Everything from hot weather to improperly diapered toddlers can cause the bacterial readings at Valley beaches to spike and force Island Health to declare them unsafe for swimming.
Recently three beaches have been on and off the list: Fuller Lake, Kin Beach in Chemainus and the boat launch area at Maple Bay.
According to Kellie Hudson, Island Health’s media relations manager, the list of possible causes is long.
“Things that can increase the presence of E.coli or Enterococci are presence of water fowl, wildlife, dogs, etc., in the area; improper diapering of children/toddlers; live-aboard boats and/or other boats with facilities; runoff from land which could be affected by onsite sewerage systems or agricultural properties,” she said.
When a small enclosed lake like Fuller Lake is involved, the effect of the factors listed above can be exacerbated by the weather, and even its depth.
“Higher water temperatures can also play a role in increasing the proliferation and/or increased survival of bacteria,” she said, adding, “Something to remember is: hot weather results in lower lake levels, and increased use by wildlife and recreational swimmers.”
Wide-open beaches on big lakes, like those on Cowichan Lake, can still be affected by any combination of those factors, Hudson explained.
When it comes to sampling water at Cowichan Valley beaches, Island Health’s sampling program is based upon the Guidelines for Canadian Recreational Water Quality, a Health Canada document, she said.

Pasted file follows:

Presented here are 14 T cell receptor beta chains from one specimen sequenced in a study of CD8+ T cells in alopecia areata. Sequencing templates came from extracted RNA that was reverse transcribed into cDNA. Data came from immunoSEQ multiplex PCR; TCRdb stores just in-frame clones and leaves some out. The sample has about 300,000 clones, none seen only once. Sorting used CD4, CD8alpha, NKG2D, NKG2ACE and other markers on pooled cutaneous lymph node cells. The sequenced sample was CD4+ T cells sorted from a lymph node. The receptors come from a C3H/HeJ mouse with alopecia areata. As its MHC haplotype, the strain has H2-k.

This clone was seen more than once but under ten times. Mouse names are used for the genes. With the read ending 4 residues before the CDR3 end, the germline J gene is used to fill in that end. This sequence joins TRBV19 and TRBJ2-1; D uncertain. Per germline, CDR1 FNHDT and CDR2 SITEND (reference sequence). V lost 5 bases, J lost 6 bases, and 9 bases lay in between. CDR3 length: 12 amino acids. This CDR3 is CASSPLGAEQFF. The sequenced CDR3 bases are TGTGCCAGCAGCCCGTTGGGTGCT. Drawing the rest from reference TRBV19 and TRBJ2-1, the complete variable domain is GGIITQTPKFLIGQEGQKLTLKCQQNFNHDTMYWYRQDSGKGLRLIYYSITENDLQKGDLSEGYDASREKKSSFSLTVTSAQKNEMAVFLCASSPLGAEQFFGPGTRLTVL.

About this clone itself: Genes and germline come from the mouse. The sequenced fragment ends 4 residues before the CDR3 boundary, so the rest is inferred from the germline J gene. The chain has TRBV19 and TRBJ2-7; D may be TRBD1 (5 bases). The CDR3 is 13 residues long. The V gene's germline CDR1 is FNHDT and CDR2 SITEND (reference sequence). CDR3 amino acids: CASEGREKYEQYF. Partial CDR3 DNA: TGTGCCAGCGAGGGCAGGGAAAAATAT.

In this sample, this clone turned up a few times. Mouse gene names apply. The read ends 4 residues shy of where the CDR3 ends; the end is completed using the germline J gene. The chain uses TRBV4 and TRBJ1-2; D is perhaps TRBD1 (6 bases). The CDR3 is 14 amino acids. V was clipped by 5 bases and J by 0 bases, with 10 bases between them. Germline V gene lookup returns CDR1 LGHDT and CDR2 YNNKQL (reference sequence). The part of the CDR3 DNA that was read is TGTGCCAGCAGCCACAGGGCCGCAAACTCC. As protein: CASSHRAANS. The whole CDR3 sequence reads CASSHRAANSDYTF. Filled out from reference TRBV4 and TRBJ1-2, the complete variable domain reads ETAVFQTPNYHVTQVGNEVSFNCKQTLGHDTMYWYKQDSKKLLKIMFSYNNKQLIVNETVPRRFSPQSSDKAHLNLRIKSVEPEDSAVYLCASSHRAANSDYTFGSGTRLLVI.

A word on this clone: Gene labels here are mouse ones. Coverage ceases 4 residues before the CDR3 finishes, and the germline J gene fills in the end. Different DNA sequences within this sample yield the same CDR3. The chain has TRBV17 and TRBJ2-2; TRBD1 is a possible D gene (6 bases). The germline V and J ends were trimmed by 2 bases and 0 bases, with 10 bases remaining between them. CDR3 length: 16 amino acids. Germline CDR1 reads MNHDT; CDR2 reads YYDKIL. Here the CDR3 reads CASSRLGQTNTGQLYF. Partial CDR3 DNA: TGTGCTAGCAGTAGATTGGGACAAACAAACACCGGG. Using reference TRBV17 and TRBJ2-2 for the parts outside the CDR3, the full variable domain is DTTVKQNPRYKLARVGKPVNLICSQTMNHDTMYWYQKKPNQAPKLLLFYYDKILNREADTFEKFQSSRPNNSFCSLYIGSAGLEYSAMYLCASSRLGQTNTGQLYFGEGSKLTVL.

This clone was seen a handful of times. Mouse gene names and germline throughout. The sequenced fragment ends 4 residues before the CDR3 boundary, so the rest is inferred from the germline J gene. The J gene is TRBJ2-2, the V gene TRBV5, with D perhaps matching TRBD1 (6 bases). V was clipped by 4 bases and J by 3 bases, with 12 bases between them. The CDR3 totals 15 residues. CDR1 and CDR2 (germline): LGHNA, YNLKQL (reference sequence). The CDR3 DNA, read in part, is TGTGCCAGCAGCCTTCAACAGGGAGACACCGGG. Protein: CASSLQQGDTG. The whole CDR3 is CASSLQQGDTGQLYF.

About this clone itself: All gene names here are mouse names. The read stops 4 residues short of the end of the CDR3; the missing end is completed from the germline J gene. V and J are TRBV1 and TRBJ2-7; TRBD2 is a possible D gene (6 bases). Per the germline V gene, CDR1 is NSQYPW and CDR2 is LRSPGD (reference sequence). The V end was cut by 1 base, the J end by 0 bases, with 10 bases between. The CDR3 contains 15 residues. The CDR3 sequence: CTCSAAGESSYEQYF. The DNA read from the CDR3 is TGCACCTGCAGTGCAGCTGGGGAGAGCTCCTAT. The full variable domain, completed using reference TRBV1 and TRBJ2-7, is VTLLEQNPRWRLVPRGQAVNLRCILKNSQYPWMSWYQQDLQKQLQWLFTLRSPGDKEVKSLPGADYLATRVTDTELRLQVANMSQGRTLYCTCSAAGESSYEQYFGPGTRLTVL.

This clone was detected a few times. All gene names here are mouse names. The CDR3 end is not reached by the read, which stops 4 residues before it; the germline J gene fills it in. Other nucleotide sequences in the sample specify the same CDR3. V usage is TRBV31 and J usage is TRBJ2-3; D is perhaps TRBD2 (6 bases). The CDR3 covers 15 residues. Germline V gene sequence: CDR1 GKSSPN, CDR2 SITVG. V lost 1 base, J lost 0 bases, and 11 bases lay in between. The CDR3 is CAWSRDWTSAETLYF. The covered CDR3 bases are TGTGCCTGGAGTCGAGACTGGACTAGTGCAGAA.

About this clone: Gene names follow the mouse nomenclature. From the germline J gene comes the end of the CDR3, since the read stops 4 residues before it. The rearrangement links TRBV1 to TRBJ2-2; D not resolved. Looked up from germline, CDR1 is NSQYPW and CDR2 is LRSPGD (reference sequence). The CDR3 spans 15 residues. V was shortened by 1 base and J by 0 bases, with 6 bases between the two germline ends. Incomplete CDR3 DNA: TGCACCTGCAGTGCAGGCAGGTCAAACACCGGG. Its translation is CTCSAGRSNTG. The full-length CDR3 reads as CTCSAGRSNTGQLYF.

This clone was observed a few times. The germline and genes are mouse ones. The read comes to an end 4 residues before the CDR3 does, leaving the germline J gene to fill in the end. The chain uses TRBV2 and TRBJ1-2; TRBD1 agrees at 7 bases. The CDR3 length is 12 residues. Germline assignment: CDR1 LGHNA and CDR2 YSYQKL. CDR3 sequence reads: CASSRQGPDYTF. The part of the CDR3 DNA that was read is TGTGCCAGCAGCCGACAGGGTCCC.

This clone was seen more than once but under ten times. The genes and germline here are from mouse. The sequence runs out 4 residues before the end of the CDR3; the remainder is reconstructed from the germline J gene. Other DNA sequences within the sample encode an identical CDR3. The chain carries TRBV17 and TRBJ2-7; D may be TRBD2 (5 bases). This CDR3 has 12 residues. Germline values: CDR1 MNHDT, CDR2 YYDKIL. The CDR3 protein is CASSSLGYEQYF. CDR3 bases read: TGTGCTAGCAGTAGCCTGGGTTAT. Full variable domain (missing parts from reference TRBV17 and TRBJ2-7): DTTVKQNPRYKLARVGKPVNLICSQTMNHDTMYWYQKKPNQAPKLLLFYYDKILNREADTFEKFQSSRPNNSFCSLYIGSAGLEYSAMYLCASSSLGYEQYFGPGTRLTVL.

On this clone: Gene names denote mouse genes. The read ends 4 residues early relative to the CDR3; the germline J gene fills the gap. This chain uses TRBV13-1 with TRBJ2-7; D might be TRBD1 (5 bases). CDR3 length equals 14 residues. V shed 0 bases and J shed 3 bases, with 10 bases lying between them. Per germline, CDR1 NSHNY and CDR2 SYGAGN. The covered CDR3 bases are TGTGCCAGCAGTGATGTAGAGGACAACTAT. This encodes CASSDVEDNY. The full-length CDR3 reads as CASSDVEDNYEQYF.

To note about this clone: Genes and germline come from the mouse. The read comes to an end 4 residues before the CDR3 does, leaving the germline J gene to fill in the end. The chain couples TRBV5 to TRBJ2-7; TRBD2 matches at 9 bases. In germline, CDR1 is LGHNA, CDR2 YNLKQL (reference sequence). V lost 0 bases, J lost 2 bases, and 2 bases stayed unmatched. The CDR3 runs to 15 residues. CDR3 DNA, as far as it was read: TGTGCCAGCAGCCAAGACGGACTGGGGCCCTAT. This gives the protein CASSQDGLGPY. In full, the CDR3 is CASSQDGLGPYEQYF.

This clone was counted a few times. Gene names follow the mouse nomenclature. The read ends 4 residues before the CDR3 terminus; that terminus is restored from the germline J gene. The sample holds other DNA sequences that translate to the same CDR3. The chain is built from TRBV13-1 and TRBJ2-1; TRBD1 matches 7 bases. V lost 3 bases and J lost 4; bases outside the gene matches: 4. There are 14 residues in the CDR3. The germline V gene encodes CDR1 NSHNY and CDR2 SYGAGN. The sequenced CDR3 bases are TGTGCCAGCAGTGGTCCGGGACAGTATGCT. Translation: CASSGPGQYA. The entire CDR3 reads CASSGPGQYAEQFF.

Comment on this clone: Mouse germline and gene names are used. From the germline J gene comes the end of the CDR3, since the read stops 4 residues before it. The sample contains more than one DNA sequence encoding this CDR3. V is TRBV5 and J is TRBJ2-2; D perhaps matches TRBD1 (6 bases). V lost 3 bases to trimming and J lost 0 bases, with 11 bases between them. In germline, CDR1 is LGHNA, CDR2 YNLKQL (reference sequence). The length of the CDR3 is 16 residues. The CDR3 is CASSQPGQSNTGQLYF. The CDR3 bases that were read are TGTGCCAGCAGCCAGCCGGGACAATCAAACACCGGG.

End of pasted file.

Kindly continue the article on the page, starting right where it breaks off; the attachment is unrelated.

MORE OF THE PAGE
“Immediate water quality issues are identified with a single sample. Chronic water quality issues that could be causing unsatisfactory bacteriological results are identified through the average of multiple samples over a set period of time.”
Several local beaches have been the focus of warnings already this summer, though none are still under an advisory at this time.
“In the case of Maple Bay, Kin Beach, and Fuller Lake, it was a single sample that initiated the postings.”
A single reading showing a spike in the number of E. coli or Enterococci can be an indicator of ongoing contamination or it may be the result of something as localized as a waterbird stopping for a rest near a sampling site.
“We don’t have a sense at this point that there are chronic issues at any of these beaches,” Hudson said.
Because beach advisories can be issued from single sample results, which indicate an issue at a point-in-time, sampling is continuous to provide the best idea of water quality at the beach.
Island Health’s beach sampling results can be viewed at: www.viha.ca/mho/recreation/beach_reports.htm. The Cowichan Valley is considered a “Central Island” area.